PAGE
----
For instance, the author says that one of the most common mistakes that most consultants commit is treated Hadoop like any other database management system. The trick is to treat data lake like a box of Legos and start building the model with one brick at a time. Some other common mistakes include not migrating the data before implementation, not thinking about security issues at the outset and so on. Read the entire article here.

Vishol Ingole, July 7, 2017

Chan Zuckerberg Initiative to Wield Meta Search for Good

July 6, 2017

Mark Zuckerberg’s and Priscilla Chan’s philanthropic project, aptly named the Chan Zuckerberg Initiative (CZI), is beginning its mission with a compelling step—it has acquired Meta, a search engine built specifically for scientific research. TechCrunch examines the acquisition in, “Chan Zuckerberg Initiative Acquires, and Will Free Up, Science Search Engine Meta.”

Researchers face a uniquely mind-boggling amount of data in their work. The article notes, for example, that between 2,000 and 4,000 scientific papers are published daily in the field of biomedicine alone. The article includes a helpful one-and-a-half minute video explaining the platform’s capabilities. Reporter Josh Constine emphasizes:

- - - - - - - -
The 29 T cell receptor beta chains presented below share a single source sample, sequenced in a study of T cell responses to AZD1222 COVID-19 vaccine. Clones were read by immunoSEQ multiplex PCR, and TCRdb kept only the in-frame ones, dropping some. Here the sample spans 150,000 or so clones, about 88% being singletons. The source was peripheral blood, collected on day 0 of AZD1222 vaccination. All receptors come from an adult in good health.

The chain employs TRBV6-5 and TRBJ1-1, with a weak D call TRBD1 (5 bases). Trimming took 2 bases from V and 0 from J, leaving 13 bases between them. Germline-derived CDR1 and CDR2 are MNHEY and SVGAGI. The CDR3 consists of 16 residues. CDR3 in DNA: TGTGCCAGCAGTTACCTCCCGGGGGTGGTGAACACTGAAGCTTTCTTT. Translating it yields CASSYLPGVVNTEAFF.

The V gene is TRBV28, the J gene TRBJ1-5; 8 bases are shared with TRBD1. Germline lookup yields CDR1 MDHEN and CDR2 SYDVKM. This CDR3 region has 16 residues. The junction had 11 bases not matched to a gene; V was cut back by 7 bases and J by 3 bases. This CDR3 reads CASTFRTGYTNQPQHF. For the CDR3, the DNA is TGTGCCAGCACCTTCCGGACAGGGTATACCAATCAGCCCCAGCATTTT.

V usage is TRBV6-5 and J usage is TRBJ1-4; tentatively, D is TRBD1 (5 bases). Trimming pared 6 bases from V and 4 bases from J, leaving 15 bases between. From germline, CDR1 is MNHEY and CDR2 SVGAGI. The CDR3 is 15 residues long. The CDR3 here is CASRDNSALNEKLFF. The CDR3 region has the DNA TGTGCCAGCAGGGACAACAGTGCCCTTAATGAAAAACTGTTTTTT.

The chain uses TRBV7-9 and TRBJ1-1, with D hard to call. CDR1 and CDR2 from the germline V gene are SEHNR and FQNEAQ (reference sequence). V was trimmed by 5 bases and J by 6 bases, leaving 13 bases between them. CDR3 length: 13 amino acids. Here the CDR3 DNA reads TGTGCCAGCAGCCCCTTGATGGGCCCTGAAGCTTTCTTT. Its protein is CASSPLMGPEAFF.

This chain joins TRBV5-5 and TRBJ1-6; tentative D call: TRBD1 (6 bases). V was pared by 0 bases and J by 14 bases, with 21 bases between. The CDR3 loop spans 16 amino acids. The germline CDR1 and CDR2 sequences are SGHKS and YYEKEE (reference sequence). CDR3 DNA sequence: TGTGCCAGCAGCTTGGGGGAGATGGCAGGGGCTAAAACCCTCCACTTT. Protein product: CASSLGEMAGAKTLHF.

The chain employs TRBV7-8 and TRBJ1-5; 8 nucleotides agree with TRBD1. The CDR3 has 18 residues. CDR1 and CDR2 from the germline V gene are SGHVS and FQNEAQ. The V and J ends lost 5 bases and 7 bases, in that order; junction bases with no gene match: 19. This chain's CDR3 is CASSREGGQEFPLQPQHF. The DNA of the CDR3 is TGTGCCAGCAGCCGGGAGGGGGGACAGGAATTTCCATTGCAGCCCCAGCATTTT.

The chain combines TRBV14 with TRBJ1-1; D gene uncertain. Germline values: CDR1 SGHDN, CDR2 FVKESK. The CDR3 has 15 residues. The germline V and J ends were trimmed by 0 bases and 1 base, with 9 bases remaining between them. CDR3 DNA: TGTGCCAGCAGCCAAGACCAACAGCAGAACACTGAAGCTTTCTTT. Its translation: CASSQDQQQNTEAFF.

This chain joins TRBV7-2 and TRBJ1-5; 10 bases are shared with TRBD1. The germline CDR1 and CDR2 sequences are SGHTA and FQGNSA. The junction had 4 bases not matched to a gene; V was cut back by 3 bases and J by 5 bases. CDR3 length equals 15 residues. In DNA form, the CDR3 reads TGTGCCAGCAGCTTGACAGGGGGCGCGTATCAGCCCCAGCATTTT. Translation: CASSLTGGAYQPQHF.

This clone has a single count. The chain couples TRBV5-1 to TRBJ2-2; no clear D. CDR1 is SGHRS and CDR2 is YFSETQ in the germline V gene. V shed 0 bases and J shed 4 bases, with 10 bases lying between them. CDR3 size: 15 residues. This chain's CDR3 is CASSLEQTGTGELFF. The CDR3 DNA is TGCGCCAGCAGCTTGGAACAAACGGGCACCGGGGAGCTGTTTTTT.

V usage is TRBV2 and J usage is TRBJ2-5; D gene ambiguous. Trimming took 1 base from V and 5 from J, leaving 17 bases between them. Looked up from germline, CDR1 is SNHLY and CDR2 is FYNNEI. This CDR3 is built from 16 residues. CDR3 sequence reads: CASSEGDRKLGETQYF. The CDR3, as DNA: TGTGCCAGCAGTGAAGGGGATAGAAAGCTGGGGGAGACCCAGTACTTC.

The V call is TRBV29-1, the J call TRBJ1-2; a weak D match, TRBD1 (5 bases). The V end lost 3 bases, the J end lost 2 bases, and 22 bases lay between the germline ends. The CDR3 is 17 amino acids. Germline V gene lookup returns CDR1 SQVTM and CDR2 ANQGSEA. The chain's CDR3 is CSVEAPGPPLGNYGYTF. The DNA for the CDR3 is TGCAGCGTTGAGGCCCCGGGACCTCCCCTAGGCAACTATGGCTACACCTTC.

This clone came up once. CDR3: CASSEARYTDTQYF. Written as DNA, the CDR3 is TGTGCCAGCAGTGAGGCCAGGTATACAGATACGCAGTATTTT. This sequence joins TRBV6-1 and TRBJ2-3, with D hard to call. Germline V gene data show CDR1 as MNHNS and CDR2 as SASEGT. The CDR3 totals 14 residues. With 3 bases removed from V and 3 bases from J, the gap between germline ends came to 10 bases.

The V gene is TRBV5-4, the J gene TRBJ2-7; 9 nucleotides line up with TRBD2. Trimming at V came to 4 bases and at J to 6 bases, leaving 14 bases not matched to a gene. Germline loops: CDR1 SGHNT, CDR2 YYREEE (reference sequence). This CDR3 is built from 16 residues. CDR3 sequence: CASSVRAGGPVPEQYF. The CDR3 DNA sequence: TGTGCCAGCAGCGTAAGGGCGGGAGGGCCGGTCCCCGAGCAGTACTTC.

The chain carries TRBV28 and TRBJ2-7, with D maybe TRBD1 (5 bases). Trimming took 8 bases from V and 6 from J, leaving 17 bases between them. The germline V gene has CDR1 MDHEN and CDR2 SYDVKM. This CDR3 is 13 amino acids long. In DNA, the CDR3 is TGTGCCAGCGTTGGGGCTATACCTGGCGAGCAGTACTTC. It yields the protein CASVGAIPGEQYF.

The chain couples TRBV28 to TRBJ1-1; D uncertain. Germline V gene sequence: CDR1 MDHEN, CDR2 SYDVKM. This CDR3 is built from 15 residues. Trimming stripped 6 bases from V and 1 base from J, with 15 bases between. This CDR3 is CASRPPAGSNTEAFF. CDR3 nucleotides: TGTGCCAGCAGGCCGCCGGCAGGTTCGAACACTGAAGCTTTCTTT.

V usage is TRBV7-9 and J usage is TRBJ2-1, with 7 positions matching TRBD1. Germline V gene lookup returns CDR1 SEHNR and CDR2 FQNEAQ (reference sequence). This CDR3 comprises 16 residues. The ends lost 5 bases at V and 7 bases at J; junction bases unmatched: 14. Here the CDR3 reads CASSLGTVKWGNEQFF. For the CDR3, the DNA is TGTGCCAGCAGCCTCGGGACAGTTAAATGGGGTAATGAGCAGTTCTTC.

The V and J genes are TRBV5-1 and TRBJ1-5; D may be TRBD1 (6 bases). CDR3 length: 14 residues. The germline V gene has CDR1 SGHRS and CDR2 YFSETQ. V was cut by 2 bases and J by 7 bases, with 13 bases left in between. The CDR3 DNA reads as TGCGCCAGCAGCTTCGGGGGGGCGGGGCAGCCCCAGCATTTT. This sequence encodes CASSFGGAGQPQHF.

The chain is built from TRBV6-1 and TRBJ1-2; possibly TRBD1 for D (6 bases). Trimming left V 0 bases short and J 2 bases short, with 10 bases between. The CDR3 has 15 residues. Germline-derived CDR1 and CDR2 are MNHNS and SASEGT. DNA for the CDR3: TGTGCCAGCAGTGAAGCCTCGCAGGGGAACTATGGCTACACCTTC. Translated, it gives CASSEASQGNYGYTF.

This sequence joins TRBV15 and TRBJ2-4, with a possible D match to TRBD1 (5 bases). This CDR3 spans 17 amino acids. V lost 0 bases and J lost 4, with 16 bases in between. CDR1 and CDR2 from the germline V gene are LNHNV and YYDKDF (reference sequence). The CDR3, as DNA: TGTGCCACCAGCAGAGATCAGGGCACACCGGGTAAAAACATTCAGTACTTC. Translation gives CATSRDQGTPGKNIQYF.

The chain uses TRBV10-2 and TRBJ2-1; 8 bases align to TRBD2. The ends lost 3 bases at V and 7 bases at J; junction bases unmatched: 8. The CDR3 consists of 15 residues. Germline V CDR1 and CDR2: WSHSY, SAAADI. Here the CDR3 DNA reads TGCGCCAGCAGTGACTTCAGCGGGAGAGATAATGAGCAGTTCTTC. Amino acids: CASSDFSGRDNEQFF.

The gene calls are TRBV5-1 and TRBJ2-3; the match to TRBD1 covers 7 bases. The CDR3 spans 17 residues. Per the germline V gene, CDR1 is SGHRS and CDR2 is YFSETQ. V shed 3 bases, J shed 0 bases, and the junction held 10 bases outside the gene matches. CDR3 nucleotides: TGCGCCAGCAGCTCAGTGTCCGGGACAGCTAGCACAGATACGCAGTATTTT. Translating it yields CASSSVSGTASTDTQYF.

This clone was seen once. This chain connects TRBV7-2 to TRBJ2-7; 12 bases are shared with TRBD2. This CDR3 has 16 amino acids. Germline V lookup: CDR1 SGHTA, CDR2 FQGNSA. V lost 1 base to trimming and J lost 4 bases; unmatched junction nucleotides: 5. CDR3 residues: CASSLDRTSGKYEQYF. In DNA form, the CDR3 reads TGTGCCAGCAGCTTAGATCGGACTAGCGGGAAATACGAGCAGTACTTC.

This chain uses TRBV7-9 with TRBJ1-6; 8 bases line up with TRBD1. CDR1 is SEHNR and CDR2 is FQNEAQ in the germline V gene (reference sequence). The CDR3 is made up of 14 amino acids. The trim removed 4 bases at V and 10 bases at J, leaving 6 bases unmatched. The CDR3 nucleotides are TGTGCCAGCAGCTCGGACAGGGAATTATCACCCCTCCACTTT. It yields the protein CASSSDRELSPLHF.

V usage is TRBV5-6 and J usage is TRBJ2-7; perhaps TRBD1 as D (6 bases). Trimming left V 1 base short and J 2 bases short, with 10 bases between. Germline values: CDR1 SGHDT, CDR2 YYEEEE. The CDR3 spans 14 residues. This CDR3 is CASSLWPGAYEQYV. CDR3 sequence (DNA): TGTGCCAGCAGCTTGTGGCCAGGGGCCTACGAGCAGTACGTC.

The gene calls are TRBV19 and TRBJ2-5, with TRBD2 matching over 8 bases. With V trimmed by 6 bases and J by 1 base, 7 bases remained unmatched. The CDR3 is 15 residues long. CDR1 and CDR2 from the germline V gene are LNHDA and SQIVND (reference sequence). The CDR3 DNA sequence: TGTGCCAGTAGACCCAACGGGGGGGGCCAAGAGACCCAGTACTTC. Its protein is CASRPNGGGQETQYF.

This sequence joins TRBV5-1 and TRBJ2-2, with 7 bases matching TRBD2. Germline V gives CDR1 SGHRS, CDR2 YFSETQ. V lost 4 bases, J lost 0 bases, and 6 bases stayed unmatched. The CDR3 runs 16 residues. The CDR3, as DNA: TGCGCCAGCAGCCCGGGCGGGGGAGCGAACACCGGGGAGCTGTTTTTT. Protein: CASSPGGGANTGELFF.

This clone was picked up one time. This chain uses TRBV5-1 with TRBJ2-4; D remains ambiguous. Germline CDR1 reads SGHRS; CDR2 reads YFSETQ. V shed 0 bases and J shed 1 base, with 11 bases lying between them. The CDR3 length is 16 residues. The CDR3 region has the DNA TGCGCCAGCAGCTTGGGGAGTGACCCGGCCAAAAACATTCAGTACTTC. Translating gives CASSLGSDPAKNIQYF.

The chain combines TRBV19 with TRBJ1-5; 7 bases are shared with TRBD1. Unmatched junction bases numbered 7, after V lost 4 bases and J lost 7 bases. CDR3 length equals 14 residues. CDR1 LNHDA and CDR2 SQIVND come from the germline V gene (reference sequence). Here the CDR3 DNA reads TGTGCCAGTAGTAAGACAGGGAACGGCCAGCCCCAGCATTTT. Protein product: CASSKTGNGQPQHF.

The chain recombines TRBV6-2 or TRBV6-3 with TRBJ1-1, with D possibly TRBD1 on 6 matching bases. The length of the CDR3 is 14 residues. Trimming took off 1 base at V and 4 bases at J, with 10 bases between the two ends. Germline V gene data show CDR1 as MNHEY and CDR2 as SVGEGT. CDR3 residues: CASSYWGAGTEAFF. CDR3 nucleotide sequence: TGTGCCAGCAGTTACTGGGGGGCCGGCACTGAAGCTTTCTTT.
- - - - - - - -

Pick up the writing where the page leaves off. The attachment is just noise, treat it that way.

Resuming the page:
What’s special about Meta is that its AI recognizes authors and citations between papers so it can surface the most important research instead of just what has the best SEO. It also provides free full-text access to 18,000 journals and literature sources. …

 

Meta, formerly known as Sciencescape, indexes entire repositories of papers like PubMed and crawls the web, identifying and building profiles for the authors while analyzing who cites or links to what. It’s effectively Google PageRank for science, making it simple to discover relevant papers and prioritize which to read. It even adapts to provide feeds of updates on newly published research related to your previous searches.

The price CZI paid for the startup was not disclosed. Though Meta has charged some users in the past (for subscriptions or customizations), CEO Sam Molyneux promises the platform will be available for free once the transition is complete; he assures us: